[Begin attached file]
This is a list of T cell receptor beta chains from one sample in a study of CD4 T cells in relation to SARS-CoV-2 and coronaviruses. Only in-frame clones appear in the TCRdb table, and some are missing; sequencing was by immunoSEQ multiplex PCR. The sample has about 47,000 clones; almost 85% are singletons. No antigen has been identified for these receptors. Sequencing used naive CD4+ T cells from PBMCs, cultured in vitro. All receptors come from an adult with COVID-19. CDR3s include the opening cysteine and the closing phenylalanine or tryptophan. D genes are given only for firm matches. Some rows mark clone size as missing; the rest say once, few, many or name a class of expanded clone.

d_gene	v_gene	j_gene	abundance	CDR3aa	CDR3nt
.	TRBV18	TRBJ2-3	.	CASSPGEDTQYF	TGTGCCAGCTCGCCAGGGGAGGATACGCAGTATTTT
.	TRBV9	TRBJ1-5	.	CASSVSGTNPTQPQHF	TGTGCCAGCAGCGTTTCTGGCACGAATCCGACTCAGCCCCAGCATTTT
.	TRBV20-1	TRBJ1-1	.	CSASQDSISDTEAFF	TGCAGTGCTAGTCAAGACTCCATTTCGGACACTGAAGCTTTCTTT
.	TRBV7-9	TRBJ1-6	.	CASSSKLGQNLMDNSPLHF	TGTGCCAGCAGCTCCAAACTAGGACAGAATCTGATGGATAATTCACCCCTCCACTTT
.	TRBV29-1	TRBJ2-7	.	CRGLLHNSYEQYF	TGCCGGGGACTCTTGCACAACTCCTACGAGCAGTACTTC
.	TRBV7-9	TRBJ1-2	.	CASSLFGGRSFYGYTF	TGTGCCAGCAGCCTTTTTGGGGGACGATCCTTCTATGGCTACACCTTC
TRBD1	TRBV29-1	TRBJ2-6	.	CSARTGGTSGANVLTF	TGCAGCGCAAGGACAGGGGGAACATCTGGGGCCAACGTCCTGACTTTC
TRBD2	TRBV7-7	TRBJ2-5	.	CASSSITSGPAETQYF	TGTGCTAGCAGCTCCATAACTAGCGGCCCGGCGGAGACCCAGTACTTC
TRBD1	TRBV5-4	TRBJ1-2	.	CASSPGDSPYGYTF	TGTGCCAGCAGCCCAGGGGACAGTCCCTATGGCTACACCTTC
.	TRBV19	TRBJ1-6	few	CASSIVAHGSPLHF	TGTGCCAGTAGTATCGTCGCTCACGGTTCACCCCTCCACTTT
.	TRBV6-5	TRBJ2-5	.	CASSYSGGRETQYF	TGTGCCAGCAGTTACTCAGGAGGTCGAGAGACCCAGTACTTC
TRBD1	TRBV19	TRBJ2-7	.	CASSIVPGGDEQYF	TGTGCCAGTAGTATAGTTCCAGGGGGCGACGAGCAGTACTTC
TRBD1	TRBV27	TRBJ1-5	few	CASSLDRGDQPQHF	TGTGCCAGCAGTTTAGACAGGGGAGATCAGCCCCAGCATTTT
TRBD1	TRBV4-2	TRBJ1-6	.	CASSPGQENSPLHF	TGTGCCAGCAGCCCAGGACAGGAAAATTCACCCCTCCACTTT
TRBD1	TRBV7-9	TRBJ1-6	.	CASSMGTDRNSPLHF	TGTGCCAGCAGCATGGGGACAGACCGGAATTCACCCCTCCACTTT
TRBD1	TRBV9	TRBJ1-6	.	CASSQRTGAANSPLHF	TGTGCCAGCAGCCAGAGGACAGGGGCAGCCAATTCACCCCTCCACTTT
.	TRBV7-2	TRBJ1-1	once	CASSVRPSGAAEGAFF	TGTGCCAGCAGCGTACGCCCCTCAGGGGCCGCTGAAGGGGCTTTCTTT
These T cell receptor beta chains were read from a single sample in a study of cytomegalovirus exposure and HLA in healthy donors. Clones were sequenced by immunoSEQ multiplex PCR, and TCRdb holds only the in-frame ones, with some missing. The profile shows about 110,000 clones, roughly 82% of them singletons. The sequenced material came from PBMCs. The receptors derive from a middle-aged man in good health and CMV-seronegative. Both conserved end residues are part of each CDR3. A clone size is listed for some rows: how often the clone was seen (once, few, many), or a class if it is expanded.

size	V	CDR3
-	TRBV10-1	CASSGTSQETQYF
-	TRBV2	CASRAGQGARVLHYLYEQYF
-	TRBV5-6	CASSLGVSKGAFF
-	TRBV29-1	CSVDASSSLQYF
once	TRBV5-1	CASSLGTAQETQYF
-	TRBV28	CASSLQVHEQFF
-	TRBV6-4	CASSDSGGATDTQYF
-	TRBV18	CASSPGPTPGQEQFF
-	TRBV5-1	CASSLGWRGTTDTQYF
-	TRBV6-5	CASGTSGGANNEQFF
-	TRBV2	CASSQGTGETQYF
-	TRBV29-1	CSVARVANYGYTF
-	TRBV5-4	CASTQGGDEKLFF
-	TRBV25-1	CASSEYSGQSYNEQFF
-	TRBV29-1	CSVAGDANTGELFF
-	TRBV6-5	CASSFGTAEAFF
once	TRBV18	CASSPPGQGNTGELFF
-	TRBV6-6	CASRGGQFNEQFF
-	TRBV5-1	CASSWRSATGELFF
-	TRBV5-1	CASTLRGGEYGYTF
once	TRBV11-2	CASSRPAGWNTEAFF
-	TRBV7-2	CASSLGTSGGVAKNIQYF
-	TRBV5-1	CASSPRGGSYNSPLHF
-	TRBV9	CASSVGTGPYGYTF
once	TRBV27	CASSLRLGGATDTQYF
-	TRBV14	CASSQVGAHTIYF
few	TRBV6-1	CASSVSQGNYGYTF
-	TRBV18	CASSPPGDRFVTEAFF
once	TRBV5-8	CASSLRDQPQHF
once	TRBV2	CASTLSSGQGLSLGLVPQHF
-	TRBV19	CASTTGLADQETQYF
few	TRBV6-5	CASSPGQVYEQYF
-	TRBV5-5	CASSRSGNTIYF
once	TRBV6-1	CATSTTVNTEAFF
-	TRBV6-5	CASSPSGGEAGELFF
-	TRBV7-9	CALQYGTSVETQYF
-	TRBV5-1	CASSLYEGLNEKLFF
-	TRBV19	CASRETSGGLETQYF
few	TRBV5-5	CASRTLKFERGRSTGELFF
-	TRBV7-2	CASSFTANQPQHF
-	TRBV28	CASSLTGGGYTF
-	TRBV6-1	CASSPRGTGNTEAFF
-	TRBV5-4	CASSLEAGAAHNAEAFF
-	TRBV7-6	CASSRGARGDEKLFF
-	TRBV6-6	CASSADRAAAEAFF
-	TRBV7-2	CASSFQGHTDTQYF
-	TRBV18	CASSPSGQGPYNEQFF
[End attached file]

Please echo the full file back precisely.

This is a list of T cell receptor beta chains from one sample in a study of CD4 T cells in relation to SARS-CoV-2 and coronaviruses. Only in-frame clones appear in the TCRdb table, and some are missing; sequencing was by immunoSEQ multiplex PCR. The sample has about 47,000 clones; almost 85% are singletons. No antigen has been identified for these receptors. Sequencing used naive CD4+ T cells from PBMCs, cultured in vitro. All receptors come from an adult with COVID-19. CDR3s include the opening cysteine and the closing phenylalanine or tryptophan. D genes are given only for firm matches. Some rows mark clone size as missing; the rest say once, few, many or name a class of expanded clone.

d_gene	v_gene	j_gene	abundance	CDR3aa	CDR3nt
.	TRBV18	TRBJ2-3	.	CASSPGEDTQYF	TGTGCCAGCTCGCCAGGGGAGGATACGCAGTATTTT
.	TRBV9	TRBJ1-5	.	CASSVSGTNPTQPQHF	TGTGCCAGCAGCGTTTCTGGCACGAATCCGACTCAGCCCCAGCATTTT
.	TRBV20-1	TRBJ1-1	.	CSASQDSISDTEAFF	TGCAGTGCTAGTCAAGACTCCATTTCGGACACTGAAGCTTTCTTT
.	TRBV7-9	TRBJ1-6	.	CASSSKLGQNLMDNSPLHF	TGTGCCAGCAGCTCCAAACTAGGACAGAATCTGATGGATAATTCACCCCTCCACTTT
.	TRBV29-1	TRBJ2-7	.	CRGLLHNSYEQYF	TGCCGGGGACTCTTGCACAACTCCTACGAGCAGTACTTC
.	TRBV7-9	TRBJ1-2	.	CASSLFGGRSFYGYTF	TGTGCCAGCAGCCTTTTTGGGGGACGATCCTTCTATGGCTACACCTTC
TRBD1	TRBV29-1	TRBJ2-6	.	CSARTGGTSGANVLTF	TGCAGCGCAAGGACAGGGGGAACATCTGGGGCCAACGTCCTGACTTTC
TRBD2	TRBV7-7	TRBJ2-5	.	CASSSITSGPAETQYF	TGTGCTAGCAGCTCCATAACTAGCGGCCCGGCGGAGACCCAGTACTTC
TRBD1	TRBV5-4	TRBJ1-2	.	CASSPGDSPYGYTF	TGTGCCAGCAGCCCAGGGGACAGTCCCTATGGCTACACCTTC
.	TRBV19	TRBJ1-6	few	CASSIVAHGSPLHF	TGTGCCAGTAGTATCGTCGCTCACGGTTCACCCCTCCACTTT
.	TRBV6-5	TRBJ2-5	.	CASSYSGGRETQYF	TGTGCCAGCAGTTACTCAGGAGGTCGAGAGACCCAGTACTTC
TRBD1	TRBV19	TRBJ2-7	.	CASSIVPGGDEQYF	TGTGCCAGTAGTATAGTTCCAGGGGGCGACGAGCAGTACTTC
TRBD1	TRBV27	TRBJ1-5	few	CASSLDRGDQPQHF	TGTGCCAGCAGTTTAGACAGGGGAGATCAGCCCCAGCATTTT
TRBD1	TRBV4-2	TRBJ1-6	.	CASSPGQENSPLHF	TGTGCCAGCAGCCCAGGACAGGAAAATTCACCCCTCCACTTT
TRBD1	TRBV7-9	TRBJ1-6	.	CASSMGTDRNSPLHF	TGTGCCAGCAGCATGGGGACAGACCGGAATTCACCCCTCCACTTT
TRBD1	TRBV9	TRBJ1-6	.	CASSQRTGAANSPLHF	TGTGCCAGCAGCCAGAGGACAGGGGCAGCCAATTCACCCCTCCACTTT
.	TRBV7-2	TRBJ1-1	once	CASSVRPSGAAEGAFF	TGTGCCAGCAGCGTACGCCCCTCAGGGGCCGCTGAAGGGGCTTTCTTT
These T cell receptor beta chains were read from a single sample in a study of cytomegalovirus exposure and HLA in healthy donors. Clones were sequenced by immunoSEQ multiplex PCR, and TCRdb holds only the in-frame ones, with some missing. The profile shows about 110,000 clones, roughly 82% of them singletons. The sequenced material came from PBMCs. The receptors derive from a middle-aged man in good health and CMV-seronegative. Both conserved end residues are part of each CDR3. A clone size is listed for some rows: how often the clone was seen (once, few, many), or a class if it is expanded.

size	V	CDR3
-	TRBV10-1	CASSGTSQETQYF
-	TRBV2	CASRAGQGARVLHYLYEQYF
-	TRBV5-6	CASSLGVSKGAFF
-	TRBV29-1	CSVDASSSLQYF
once	TRBV5-1	CASSLGTAQETQYF
-	TRBV28	CASSLQVHEQFF
-	TRBV6-4	CASSDSGGATDTQYF
-	TRBV18	CASSPGPTPGQEQFF
-	TRBV5-1	CASSLGWRGTTDTQYF
-	TRBV6-5	CASGTSGGANNEQFF
-	TRBV2	CASSQGTGETQYF
-	TRBV29-1	CSVARVANYGYTF
-	TRBV5-4	CASTQGGDEKLFF
-	TRBV25-1	CASSEYSGQSYNEQFF
-	TRBV29-1	CSVAGDANTGELFF
-	TRBV6-5	CASSFGTAEAFF
once	TRBV18	CASSPPGQGNTGELFF
-	TRBV6-6	CASRGGQFNEQFF
-	TRBV5-1	CASSWRSATGELFF
-	TRBV5-1	CASTLRGGEYGYTF
once	TRBV11-2	CASSRPAGWNTEAFF
-	TRBV7-2	CASSLGTSGGVAKNIQYF
-	TRBV5-1	CASSPRGGSYNSPLHF
-	TRBV9	CASSVGTGPYGYTF
once	TRBV27	CASSLRLGGATDTQYF
-	TRBV14	CASSQVGAHTIYF
few	TRBV6-1	CASSVSQGNYGYTF
-	TRBV18	CASSPPGDRFVTEAFF
once	TRBV5-8	CASSLRDQPQHF
once	TRBV2	CASTLSSGQGLSLGLVPQHF
-	TRBV19	CASTTGLADQETQYF
few	TRBV6-5	CASSPGQVYEQYF
-	TRBV5-5	CASSRSGNTIYF
once	TRBV6-1	CATSTTVNTEAFF
-	TRBV6-5	CASSPSGGEAGELFF
-	TRBV7-9	CALQYGTSVETQYF
-	TRBV5-1	CASSLYEGLNEKLFF
-	TRBV19	CASRETSGGLETQYF
few	TRBV5-5	CASRTLKFERGRSTGELFF
-	TRBV7-2	CASSFTANQPQHF
-	TRBV28	CASSLTGGGYTF
-	TRBV6-1	CASSPRGTGNTEAFF
-	TRBV5-4	CASSLEAGAAHNAEAFF
-	TRBV7-6	CASSRGARGDEKLFF
-	TRBV6-6	CASSADRAAAEAFF
-	TRBV7-2	CASSFQGHTDTQYF
-	TRBV18	CASSPSGQGPYNEQFF